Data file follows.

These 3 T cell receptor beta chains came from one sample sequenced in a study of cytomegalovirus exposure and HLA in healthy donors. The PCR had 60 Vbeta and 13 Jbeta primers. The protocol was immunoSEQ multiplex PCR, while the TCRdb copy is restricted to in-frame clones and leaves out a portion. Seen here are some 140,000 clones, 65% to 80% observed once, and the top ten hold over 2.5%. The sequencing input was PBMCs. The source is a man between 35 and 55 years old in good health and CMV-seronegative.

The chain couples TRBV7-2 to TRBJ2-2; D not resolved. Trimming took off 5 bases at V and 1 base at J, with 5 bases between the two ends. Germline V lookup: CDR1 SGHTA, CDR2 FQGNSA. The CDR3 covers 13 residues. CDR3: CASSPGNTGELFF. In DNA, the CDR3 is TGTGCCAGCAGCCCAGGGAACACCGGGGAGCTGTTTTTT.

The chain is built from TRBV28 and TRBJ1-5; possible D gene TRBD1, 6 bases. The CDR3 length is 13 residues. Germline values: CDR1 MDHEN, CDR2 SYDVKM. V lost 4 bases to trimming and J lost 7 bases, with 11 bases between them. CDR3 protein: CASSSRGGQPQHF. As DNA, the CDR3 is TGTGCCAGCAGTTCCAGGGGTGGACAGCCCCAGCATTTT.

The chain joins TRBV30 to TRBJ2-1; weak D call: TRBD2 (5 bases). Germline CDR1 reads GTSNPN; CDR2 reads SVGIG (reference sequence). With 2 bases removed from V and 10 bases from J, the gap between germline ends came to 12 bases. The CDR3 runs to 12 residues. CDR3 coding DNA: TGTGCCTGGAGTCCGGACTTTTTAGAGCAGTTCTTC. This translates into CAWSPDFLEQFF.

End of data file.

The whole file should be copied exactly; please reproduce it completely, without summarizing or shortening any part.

These 3 T cell receptor beta chains came from one sample sequenced in a study of cytomegalovirus exposure and HLA in healthy donors. The PCR had 60 Vbeta and 13 Jbeta primers. The protocol was immunoSEQ multiplex PCR, while the TCRdb copy is restricted to in-frame clones and leaves out a portion. Seen here are some 140,000 clones, 65% to 80% observed once, and the top ten hold over 2.5%. The sequencing input was PBMCs. The source is a man between 35 and 55 years old in good health and CMV-seronegative.

The chain couples TRBV7-2 to TRBJ2-2; D not resolved. Trimming took off 5 bases at V and 1 base at J, with 5 bases between the two ends. Germline V lookup: CDR1 SGHTA, CDR2 FQGNSA. The CDR3 covers 13 residues. CDR3: CASSPGNTGELFF. In DNA, the CDR3 is TGTGCCAGCAGCCCAGGGAACACCGGGGAGCTGTTTTTT.

The chain is built from TRBV28 and TRBJ1-5; possible D gene TRBD1, 6 bases. The CDR3 length is 13 residues. Germline values: CDR1 MDHEN, CDR2 SYDVKM. V lost 4 bases to trimming and J lost 7 bases, with 11 bases between them. CDR3 protein: CASSSRGGQPQHF. As DNA, the CDR3 is TGTGCCAGCAGTTCCAGGGGTGGACAGCCCCAGCATTTT.

The chain joins TRBV30 to TRBJ2-1; weak D call: TRBD2 (5 bases). Germline CDR1 reads GTSNPN; CDR2 reads SVGIG (reference sequence). With 2 bases removed from V and 10 bases from J, the gap between germline ends came to 12 bases. The CDR3 runs to 12 residues. CDR3 coding DNA: TGTGCCTGGAGTCCGGACTTTTTAGAGCAGTTCTTC. This translates into CAWSPDFLEQFF.